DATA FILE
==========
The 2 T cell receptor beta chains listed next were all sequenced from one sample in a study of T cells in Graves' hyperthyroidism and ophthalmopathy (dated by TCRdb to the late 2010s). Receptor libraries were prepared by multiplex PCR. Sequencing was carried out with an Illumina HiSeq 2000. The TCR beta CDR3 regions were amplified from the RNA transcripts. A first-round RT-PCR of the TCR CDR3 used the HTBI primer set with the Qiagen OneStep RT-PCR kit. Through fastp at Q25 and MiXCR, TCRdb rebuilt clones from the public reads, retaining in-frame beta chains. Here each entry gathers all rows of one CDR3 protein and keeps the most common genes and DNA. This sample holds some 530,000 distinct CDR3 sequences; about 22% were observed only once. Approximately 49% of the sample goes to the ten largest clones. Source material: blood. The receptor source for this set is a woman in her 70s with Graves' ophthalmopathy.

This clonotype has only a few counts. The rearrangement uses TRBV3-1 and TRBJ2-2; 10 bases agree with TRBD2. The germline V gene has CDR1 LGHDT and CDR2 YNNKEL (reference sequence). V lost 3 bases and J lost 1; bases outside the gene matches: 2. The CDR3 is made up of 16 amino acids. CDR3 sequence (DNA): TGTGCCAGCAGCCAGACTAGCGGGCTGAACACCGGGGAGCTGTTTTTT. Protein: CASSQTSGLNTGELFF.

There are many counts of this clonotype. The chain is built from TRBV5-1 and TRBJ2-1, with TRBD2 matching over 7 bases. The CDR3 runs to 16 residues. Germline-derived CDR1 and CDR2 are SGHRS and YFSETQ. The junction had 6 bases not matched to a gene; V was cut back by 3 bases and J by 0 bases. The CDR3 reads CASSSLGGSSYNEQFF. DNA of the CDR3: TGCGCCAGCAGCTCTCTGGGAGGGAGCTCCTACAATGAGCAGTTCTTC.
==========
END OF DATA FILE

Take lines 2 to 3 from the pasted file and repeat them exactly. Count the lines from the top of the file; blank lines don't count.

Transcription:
This clonotype has only a few counts. The rearrangement uses TRBV3-1 and TRBJ2-2; 10 bases agree with TRBD2. The germline V gene has CDR1 LGHDT and CDR2 YNNKEL (reference sequence). V lost 3 bases and J lost 1; bases outside the gene matches: 2. The CDR3 is made up of 16 amino acids. CDR3 sequence (DNA): TGTGCCAGCAGCCAGACTAGCGGGCTGAACACCGGGGAGCTGTTTTTT. Protein: CASSQTSGLNTGELFF.

There are many counts of this clonotype. The chain is built from TRBV5-1 and TRBJ2-1, with TRBD2 matching over 7 bases. The CDR3 runs to 16 residues. Germline-derived CDR1 and CDR2 are SGHRS and YFSETQ. The junction had 6 bases not matched to a gene; V was cut back by 3 bases and J by 0 bases. The CDR3 reads CASSSLGGSSYNEQFF. DNA of the CDR3: TGCGCCAGCAGCTCTCTGGGAGGGAGCTCCTACAATGAGCAGTTCTTC.